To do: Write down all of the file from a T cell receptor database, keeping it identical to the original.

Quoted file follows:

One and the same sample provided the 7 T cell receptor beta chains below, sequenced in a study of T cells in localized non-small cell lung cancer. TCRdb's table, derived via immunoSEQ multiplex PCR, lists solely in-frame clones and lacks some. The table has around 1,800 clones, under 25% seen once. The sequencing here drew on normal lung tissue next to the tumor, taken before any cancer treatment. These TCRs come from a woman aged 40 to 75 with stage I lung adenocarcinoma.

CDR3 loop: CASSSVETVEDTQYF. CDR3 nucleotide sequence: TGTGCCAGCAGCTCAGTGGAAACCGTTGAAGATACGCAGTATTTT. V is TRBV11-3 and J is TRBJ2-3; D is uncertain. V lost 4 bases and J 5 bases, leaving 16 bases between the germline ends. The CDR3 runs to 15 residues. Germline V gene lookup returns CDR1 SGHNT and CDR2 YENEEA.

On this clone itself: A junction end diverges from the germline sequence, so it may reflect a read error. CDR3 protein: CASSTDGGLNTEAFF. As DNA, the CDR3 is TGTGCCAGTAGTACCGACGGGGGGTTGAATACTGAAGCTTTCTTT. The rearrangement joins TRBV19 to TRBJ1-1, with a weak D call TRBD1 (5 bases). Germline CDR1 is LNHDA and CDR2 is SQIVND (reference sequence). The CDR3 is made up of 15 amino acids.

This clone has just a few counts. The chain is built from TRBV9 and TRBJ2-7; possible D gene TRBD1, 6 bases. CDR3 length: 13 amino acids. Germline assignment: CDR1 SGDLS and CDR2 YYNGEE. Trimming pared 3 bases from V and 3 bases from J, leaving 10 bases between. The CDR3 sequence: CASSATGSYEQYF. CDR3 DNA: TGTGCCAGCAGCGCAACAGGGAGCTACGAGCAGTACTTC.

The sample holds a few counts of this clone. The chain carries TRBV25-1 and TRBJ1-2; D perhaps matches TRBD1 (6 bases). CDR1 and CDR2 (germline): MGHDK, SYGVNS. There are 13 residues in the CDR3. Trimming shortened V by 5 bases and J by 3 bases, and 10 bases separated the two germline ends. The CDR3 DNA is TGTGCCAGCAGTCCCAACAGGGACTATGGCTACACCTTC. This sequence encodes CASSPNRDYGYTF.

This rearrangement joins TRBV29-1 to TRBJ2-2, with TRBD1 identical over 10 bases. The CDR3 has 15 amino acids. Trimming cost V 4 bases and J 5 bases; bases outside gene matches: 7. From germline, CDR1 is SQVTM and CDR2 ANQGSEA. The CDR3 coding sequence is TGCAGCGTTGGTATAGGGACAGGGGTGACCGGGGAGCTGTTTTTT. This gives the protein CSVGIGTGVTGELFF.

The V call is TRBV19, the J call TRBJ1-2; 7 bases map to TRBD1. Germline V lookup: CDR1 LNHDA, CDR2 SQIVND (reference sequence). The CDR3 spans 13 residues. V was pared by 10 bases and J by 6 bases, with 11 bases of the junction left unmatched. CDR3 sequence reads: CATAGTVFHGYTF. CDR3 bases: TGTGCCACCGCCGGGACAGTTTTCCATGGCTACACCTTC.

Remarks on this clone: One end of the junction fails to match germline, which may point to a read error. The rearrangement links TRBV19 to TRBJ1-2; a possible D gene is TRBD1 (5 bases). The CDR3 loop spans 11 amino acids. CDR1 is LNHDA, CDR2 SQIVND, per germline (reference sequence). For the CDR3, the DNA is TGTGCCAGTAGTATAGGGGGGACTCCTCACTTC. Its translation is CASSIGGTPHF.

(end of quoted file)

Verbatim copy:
One and the same sample provided the 7 T cell receptor beta chains below, sequenced in a study of T cells in localized non-small cell lung cancer. TCRdb's table, derived via immunoSEQ multiplex PCR, lists solely in-frame clones and lacks some. The table has around 1,800 clones, under 25% seen once. The sequencing here drew on normal lung tissue next to the tumor, taken before any cancer treatment. These TCRs come from a woman aged 40 to 75 with stage I lung adenocarcinoma.

CDR3 loop: CASSSVETVEDTQYF. CDR3 nucleotide sequence: TGTGCCAGCAGCTCAGTGGAAACCGTTGAAGATACGCAGTATTTT. V is TRBV11-3 and J is TRBJ2-3; D is uncertain. V lost 4 bases and J 5 bases, leaving 16 bases between the germline ends. The CDR3 runs to 15 residues. Germline V gene lookup returns CDR1 SGHNT and CDR2 YENEEA.

On this clone itself: A junction end diverges from the germline sequence, so it may reflect a read error. CDR3 protein: CASSTDGGLNTEAFF. As DNA, the CDR3 is TGTGCCAGTAGTACCGACGGGGGGTTGAATACTGAAGCTTTCTTT. The rearrangement joins TRBV19 to TRBJ1-1, with a weak D call TRBD1 (5 bases). Germline CDR1 is LNHDA and CDR2 is SQIVND (reference sequence). The CDR3 is made up of 15 amino acids.

This clone has just a few counts. The chain is built from TRBV9 and TRBJ2-7; possible D gene TRBD1, 6 bases. CDR3 length: 13 amino acids. Germline assignment: CDR1 SGDLS and CDR2 YYNGEE. Trimming pared 3 bases from V and 3 bases from J, leaving 10 bases between. The CDR3 sequence: CASSATGSYEQYF. CDR3 DNA: TGTGCCAGCAGCGCAACAGGGAGCTACGAGCAGTACTTC.

The sample holds a few counts of this clone. The chain carries TRBV25-1 and TRBJ1-2; D perhaps matches TRBD1 (6 bases). CDR1 and CDR2 (germline): MGHDK, SYGVNS. There are 13 residues in the CDR3. Trimming shortened V by 5 bases and J by 3 bases, and 10 bases separated the two germline ends. The CDR3 DNA is TGTGCCAGCAGTCCCAACAGGGACTATGGCTACACCTTC. This sequence encodes CASSPNRDYGYTF.

This rearrangement joins TRBV29-1 to TRBJ2-2, with TRBD1 identical over 10 bases. The CDR3 has 15 amino acids. Trimming cost V 4 bases and J 5 bases; bases outside gene matches: 7. From germline, CDR1 is SQVTM and CDR2 ANQGSEA. The CDR3 coding sequence is TGCAGCGTTGGTATAGGGACAGGGGTGACCGGGGAGCTGTTTTTT. This gives the protein CSVGIGTGVTGELFF.

The V call is TRBV19, the J call TRBJ1-2; 7 bases map to TRBD1. Germline V lookup: CDR1 LNHDA, CDR2 SQIVND (reference sequence). The CDR3 spans 13 residues. V was pared by 10 bases and J by 6 bases, with 11 bases of the junction left unmatched. CDR3 sequence reads: CATAGTVFHGYTF. CDR3 bases: TGTGCCACCGCCGGGACAGTTTTCCATGGCTACACCTTC.

Remarks on this clone: One end of the junction fails to match germline, which may point to a read error. The rearrangement links TRBV19 to TRBJ1-2; a possible D gene is TRBD1 (5 bases). The CDR3 loop spans 11 amino acids. CDR1 is LNHDA, CDR2 SQIVND, per germline (reference sequence). For the CDR3, the DNA is TGTGCCAGTAGTATAGGGGGGACTCCTCACTTC. Its translation is CASSIGGTPHF.